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We had a snafu tonight where code checked into git (which gets auto pushed to our application if pushed to the master branch) that caused our site to go down for a bit. I restored an EC2 snapshot to get the site back up, but now I need to cleanup git and get us back on track.

It looks like I need to find the last successful commit to the master branch, grab the first 8 or so characters of it's sha1 id, and run this:

git reset --hard jfe2ldj2
git push origin master -f

Once I do that, everything on the master branch from commit "jfe2ldj2" an later will be wiped from git and can never be recovered. Am I understanding that correctly?

Also, this will not effect any other branches or commits correct? Meaning, that once I run that command and bring the master branch back to say 6 weeks ago, all of the other branches will remain current. Meaning that if I have a number of release and feature branches and they all have multiple commits since 6 weeks ago, all of those branches and commits will still be there?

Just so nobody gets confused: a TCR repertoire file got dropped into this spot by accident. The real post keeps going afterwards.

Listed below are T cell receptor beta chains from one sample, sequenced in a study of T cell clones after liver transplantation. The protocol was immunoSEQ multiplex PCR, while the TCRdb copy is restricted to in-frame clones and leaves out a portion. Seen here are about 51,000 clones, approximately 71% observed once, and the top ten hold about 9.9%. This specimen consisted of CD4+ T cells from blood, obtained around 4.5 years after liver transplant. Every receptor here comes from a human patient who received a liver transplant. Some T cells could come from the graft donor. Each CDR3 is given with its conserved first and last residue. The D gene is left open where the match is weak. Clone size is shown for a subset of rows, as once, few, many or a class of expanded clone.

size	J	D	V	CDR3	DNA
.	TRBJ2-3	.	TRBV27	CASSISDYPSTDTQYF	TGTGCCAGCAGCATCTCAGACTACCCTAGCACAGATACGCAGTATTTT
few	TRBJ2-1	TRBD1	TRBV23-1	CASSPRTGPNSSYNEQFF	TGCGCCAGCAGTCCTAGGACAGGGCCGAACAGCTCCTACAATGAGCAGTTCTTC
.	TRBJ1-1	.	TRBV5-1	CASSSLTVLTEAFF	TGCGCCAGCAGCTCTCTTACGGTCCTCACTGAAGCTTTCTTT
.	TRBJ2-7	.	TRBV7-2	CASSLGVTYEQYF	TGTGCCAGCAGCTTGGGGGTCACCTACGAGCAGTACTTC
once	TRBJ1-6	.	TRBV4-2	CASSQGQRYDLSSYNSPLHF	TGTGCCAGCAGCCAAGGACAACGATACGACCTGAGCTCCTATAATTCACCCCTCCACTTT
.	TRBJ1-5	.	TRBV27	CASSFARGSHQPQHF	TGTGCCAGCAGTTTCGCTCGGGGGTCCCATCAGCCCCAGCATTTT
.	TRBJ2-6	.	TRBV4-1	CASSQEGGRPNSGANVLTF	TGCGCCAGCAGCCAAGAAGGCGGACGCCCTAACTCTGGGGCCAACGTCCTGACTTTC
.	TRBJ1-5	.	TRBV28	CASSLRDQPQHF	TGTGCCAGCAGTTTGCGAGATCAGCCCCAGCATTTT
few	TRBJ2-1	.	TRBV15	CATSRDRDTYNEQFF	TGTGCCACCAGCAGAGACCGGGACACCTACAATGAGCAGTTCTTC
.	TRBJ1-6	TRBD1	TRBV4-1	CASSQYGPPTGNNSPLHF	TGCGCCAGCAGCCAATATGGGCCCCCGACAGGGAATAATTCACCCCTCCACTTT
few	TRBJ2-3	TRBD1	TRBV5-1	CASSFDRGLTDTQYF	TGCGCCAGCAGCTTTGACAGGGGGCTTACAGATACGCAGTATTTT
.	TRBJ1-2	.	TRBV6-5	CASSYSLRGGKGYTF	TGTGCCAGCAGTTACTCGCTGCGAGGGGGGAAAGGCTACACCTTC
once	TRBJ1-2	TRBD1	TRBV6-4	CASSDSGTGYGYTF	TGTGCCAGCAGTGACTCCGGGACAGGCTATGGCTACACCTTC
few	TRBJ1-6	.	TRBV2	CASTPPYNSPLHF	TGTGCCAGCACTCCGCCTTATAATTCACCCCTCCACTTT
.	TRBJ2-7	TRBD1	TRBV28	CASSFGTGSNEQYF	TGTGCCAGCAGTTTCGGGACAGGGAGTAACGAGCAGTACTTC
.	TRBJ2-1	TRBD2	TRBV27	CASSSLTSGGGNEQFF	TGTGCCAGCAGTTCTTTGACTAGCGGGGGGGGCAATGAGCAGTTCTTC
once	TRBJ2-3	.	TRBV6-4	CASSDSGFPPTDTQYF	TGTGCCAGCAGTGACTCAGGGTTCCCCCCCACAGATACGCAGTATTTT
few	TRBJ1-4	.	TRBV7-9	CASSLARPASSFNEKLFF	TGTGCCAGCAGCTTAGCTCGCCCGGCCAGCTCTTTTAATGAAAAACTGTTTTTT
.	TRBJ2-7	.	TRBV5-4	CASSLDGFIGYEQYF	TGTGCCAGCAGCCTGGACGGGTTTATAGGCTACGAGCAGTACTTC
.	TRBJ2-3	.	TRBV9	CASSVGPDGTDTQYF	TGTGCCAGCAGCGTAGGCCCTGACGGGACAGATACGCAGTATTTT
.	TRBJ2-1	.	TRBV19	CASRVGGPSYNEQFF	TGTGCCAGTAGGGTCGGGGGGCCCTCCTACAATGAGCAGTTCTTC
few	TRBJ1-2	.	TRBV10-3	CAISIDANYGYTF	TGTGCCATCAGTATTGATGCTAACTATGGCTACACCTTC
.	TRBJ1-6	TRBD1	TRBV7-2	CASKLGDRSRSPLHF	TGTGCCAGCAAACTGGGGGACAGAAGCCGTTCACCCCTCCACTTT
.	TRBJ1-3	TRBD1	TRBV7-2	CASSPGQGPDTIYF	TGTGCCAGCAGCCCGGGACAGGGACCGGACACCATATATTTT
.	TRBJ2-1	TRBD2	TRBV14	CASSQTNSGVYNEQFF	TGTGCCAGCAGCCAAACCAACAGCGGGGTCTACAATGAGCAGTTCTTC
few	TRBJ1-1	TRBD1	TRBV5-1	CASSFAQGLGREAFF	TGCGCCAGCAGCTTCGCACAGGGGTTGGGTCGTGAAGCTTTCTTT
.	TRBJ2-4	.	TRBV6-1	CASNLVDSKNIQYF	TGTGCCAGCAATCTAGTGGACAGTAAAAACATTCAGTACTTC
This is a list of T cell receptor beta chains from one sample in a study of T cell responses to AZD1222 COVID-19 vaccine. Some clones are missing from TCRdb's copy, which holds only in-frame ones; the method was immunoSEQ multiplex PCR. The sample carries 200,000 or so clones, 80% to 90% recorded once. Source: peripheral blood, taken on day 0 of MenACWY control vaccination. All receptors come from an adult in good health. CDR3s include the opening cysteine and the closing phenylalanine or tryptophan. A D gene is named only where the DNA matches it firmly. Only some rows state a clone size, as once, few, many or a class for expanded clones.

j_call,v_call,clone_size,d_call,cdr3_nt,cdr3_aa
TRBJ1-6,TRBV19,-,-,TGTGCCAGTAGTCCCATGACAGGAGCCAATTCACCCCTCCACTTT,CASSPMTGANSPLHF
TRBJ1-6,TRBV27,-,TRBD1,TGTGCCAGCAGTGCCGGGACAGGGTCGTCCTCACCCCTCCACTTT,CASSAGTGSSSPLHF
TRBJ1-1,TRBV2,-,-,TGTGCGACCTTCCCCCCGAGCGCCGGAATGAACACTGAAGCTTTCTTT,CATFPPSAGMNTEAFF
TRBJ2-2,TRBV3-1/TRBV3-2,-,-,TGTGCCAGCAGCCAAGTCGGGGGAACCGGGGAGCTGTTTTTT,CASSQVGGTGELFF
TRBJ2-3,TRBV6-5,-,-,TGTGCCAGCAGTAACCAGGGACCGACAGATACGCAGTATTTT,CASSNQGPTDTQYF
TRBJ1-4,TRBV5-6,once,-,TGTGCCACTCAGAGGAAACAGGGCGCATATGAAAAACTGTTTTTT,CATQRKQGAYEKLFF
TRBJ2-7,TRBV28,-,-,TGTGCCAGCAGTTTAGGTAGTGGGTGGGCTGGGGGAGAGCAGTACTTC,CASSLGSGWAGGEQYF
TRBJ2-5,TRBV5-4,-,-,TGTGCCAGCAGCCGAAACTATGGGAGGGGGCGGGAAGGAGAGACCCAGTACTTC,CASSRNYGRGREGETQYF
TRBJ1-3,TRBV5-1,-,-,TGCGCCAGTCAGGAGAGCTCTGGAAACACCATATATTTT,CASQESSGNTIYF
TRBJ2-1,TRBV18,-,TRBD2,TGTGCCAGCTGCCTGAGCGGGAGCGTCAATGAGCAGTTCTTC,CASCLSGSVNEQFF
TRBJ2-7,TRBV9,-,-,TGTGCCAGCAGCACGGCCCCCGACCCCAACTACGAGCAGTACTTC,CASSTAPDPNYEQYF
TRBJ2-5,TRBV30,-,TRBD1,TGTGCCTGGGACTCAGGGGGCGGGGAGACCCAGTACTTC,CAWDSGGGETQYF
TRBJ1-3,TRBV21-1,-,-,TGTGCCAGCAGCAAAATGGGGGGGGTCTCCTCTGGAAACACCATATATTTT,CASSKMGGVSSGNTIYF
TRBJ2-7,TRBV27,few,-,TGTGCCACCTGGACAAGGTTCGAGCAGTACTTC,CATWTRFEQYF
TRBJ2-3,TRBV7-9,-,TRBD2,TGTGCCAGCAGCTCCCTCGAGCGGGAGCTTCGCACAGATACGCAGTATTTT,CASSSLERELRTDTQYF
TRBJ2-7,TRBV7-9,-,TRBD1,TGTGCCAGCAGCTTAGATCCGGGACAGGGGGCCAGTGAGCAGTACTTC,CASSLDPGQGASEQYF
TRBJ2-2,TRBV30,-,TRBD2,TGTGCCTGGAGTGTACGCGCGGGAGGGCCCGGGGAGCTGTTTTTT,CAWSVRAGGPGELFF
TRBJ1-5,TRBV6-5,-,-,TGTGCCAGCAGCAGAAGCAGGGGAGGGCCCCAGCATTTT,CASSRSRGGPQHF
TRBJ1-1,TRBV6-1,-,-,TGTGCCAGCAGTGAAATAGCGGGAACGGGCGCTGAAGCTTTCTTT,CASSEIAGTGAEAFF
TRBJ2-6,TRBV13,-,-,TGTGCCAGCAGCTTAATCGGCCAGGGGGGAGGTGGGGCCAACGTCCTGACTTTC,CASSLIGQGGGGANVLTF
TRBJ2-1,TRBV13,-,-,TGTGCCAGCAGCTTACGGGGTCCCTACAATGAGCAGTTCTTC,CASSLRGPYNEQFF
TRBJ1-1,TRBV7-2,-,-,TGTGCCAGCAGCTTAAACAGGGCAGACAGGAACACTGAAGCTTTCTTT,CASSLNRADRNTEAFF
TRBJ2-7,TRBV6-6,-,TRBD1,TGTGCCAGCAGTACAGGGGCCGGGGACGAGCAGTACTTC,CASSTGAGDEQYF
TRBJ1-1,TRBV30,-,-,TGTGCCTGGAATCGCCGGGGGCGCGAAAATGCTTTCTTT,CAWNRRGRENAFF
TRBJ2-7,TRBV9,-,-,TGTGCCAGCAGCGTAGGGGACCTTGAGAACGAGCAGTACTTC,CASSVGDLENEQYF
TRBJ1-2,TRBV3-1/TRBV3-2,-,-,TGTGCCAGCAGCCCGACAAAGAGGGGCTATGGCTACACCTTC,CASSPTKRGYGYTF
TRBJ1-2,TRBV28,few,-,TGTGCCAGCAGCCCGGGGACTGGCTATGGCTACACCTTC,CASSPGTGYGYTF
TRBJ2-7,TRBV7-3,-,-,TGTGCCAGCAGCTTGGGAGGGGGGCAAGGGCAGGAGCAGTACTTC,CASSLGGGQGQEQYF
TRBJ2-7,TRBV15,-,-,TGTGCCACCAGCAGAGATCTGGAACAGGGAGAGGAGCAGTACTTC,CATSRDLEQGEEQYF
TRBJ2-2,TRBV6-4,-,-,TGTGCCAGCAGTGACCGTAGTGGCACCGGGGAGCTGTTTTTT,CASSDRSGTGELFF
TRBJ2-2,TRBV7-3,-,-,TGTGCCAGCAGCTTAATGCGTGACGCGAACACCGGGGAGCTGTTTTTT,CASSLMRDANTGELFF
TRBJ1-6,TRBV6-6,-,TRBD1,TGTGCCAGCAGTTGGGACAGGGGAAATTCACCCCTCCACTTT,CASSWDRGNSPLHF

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Consider reading "Reset demystified" by Scott Chacon. –  kostix Apr 8 '13 at 9:16

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up vote 3 down vote accepted

Once I do that, everything on the master branch from commit jfe2ldj2 an later will be wiped from git and can never be recovered.

As has already been well covered, if changes were committed they can still be recovered even after reset --hard

Also, this will not effect any other branches or commits correct?

Yes, think of a tree, chopping off one branch leaves the others intact.

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Thanks. I didn't know about the garbage collection... that's good to know. I feel safer about running these sorts of destructive commands knowing that I can recover from them even due to user error. –  Kris Anderson Apr 8 '13 at 9:07

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